Berlin days

Friday, 19.5.2017
The gain for vocal recordings should be set fitting the loudest parts. In the test recording singers often sing quieter than in the serious one. Also, suddenly roaring parts appear after adjusting for a medium volume. It is easier, if you got the songs with all current changes in your head. But no one can seriously complain about a clip on a first recording.
For several singers in the same room, everyone should have a microphone, unless it is a choir with more than 4 singers. Often someone sings a fault and no one knows who it was. The problematic singer can easily be determined by muting the individual microphone channels.
When is the intonation still right? A difficult question as a human voice is harder to control than an instrument. There are no frets or keys. OK, there is Melodyne, probably the best intonation software, designed by Munich engineers, but the like should only be used if the singer cannot deliver and there is enough time left for editing.
Fernando, Tuesday
Do 18.5.2017
Yes, yes, finally in the studio the colleagues hear what the others play. The bass was 95% good on the octaves (I control the intonation of all the guitars and bass guitars) and the soundcheck was easy, but about the bass parts of 2 songs arose serious discussions within the band. Such things happen again and again. That is why it is so important that the band does a pre-production before the studio recording and clarifies all riffs and arrangements.
To abbreviate the work with the brass I have offered to straighten on song that was difficult to play with elastic audio, to be able to copy/past the best bits. However, I have accidentally picked the fastest spot of the song for finding out the tempo and because of this the beginning sounded too fast after straightening.  We had to find a middle way. It is possible to nail a song to a specific tempo, but sometimes it takes a lot of time. I only suggest this, if it really improves the song.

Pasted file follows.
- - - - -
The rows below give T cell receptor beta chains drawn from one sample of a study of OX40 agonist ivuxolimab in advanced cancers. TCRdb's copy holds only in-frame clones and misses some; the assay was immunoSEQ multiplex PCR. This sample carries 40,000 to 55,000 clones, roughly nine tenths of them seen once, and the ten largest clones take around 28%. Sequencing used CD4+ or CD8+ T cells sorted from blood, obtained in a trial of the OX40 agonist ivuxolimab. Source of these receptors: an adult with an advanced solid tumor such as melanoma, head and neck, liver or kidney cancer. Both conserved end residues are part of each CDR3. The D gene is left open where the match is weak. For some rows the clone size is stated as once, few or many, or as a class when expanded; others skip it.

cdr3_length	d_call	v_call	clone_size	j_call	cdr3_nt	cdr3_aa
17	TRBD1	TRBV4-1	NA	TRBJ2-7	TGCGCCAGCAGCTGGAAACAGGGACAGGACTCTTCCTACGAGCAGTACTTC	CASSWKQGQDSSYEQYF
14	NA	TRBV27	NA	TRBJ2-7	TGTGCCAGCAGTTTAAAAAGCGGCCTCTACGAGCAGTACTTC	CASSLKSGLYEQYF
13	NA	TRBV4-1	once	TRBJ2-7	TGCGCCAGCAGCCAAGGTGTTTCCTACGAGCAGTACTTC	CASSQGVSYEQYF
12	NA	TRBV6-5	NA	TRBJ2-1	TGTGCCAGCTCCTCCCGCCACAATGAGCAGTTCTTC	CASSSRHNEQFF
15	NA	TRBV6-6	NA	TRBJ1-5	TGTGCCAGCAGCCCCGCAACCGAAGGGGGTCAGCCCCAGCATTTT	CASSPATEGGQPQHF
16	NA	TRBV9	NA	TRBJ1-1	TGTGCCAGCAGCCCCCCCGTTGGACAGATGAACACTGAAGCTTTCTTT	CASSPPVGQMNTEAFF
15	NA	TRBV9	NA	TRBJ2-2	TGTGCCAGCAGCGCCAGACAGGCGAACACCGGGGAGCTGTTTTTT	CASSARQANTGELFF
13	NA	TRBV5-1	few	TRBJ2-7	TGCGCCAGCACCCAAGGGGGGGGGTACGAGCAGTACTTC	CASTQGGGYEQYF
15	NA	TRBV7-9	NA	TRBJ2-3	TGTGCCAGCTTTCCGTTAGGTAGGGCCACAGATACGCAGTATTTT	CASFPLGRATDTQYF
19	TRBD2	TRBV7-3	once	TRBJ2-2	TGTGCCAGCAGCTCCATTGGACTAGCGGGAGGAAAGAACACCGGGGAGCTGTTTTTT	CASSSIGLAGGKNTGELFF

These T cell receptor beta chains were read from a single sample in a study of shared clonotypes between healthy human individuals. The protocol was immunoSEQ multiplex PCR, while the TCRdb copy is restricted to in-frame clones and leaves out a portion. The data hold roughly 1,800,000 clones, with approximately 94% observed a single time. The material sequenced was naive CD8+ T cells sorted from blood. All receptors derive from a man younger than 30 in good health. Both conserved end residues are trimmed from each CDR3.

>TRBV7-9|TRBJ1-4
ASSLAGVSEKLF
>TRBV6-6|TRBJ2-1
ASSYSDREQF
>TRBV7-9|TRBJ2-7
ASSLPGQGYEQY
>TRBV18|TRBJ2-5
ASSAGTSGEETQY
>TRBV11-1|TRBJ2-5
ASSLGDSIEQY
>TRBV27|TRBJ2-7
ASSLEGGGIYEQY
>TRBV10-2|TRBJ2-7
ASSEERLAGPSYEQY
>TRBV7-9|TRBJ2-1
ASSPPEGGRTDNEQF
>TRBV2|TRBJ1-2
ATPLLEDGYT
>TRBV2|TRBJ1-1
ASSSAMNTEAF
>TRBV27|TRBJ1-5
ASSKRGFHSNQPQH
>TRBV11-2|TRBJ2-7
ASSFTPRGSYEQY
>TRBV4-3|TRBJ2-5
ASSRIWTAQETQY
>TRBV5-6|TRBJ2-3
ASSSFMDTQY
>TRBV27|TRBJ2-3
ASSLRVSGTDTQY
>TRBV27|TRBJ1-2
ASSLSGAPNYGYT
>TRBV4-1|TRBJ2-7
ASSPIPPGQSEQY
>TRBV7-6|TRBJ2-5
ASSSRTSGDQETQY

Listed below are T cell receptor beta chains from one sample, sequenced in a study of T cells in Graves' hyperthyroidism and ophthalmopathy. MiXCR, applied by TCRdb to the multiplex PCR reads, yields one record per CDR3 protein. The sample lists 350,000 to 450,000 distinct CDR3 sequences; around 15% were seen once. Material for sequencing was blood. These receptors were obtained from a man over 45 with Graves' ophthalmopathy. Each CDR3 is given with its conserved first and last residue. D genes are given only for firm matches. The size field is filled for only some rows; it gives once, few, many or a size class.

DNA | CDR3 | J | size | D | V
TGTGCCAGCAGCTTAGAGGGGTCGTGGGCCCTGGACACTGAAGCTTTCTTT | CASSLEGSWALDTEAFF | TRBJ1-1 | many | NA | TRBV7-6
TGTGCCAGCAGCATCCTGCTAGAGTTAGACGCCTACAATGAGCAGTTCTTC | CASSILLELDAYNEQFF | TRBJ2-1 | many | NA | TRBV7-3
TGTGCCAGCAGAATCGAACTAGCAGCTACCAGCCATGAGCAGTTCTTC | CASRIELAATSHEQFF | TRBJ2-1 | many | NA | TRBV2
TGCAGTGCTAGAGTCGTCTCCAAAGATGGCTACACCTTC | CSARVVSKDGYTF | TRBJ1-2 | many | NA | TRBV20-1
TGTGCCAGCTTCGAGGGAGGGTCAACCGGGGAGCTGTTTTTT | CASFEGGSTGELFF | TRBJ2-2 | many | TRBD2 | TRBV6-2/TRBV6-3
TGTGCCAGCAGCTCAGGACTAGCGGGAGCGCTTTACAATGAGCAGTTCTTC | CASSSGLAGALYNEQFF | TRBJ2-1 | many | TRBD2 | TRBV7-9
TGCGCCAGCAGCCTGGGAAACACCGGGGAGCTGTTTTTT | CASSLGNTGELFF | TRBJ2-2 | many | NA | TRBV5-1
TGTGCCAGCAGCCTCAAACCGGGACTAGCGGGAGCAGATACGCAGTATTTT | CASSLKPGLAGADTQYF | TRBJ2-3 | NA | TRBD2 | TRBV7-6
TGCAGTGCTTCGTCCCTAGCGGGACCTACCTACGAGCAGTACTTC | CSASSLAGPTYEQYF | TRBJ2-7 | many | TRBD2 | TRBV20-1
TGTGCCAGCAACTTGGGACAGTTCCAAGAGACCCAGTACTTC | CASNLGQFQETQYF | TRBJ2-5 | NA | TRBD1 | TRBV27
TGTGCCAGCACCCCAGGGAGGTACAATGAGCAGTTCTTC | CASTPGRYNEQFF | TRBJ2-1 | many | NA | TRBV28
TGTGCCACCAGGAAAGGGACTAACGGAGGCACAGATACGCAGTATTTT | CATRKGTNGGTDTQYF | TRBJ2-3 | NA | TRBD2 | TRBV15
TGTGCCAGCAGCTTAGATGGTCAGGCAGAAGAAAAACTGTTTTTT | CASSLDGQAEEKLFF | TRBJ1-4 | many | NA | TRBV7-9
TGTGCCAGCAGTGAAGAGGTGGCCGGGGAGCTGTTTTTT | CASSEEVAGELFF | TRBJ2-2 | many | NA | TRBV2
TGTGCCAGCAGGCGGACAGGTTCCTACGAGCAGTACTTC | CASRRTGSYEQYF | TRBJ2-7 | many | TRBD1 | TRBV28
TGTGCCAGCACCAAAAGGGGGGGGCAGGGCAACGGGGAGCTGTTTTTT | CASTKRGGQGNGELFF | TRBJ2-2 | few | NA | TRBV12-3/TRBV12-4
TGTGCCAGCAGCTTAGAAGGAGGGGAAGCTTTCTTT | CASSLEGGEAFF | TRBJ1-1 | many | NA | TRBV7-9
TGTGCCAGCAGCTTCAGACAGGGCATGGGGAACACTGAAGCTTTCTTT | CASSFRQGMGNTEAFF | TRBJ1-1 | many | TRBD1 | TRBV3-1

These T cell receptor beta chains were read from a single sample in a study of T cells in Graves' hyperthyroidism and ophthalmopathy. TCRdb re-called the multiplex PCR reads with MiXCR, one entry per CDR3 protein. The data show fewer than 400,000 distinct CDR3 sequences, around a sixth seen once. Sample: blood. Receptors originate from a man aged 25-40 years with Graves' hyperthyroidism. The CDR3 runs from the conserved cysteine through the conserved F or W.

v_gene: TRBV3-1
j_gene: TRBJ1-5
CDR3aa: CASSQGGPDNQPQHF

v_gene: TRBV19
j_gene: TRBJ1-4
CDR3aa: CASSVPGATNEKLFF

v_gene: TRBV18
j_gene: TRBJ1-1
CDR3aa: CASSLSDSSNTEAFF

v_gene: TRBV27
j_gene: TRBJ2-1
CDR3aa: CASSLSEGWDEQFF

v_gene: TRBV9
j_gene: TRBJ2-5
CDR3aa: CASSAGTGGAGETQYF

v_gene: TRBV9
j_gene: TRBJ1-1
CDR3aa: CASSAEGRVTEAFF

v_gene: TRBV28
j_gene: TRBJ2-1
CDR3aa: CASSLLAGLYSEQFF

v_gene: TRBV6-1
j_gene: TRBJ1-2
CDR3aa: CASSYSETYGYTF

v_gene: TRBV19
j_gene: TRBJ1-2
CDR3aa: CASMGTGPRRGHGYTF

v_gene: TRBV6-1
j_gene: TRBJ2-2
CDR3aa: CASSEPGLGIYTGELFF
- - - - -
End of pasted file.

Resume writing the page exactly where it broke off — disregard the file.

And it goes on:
Drill sergeant Harris and his recruits
Mittwoch 17.5.2017
First we have installed a click track on the Protools and routed it to the headphones. Then we turned it up gradually until the drummer and the guitarist said the click would be loud enough. In the test recording it quickly became clear that the drummer could not play to the click. He never had practiced it. It was not so important, as he holds the tempo quite well. But without the click to copy brass parts will be more difficult. Next we decided which versions of the basic tracks we would like to continue working on. The brass came around 11. Saxofon, trumpet and trombone. This was told me only at the beginning of the recording day, but was however no problem. While we set up the microphones, the brass section rehearsed in the control room. Then they weare recorded with fitting condenser microphones. They got a common headphone mix, which is feasible with brass, because they can also hear themself directly, as they play loud enough. They had one ear more or less without headphone to hear them selves as much as they wanted. At the end of the short recording day there was still enough time to repair a guitar track. We take the guitar completely over the Kemper amp. Only for the feedback parts we will use the bands Engl combo.
Today 16.5.2017 first found a wrong samplerate, that must have been  manually adjusted by the late shift. we could not load Protools until we corrected it. Compared more microphones and once again wondered, if we need that surface microphone in the kick drum. but who knows what the track might be good for. Then completed the soundcheck. 2 channels of the desk have failed during the day. That slows you down when you first think cables or outboard devices could be broken. Nevertheless a few nice ska punk numbers recorded. Only drums and guitar is of course not so exciting, but we know where we are going. the Kemper amp has once again done a good service.



Harris Johns: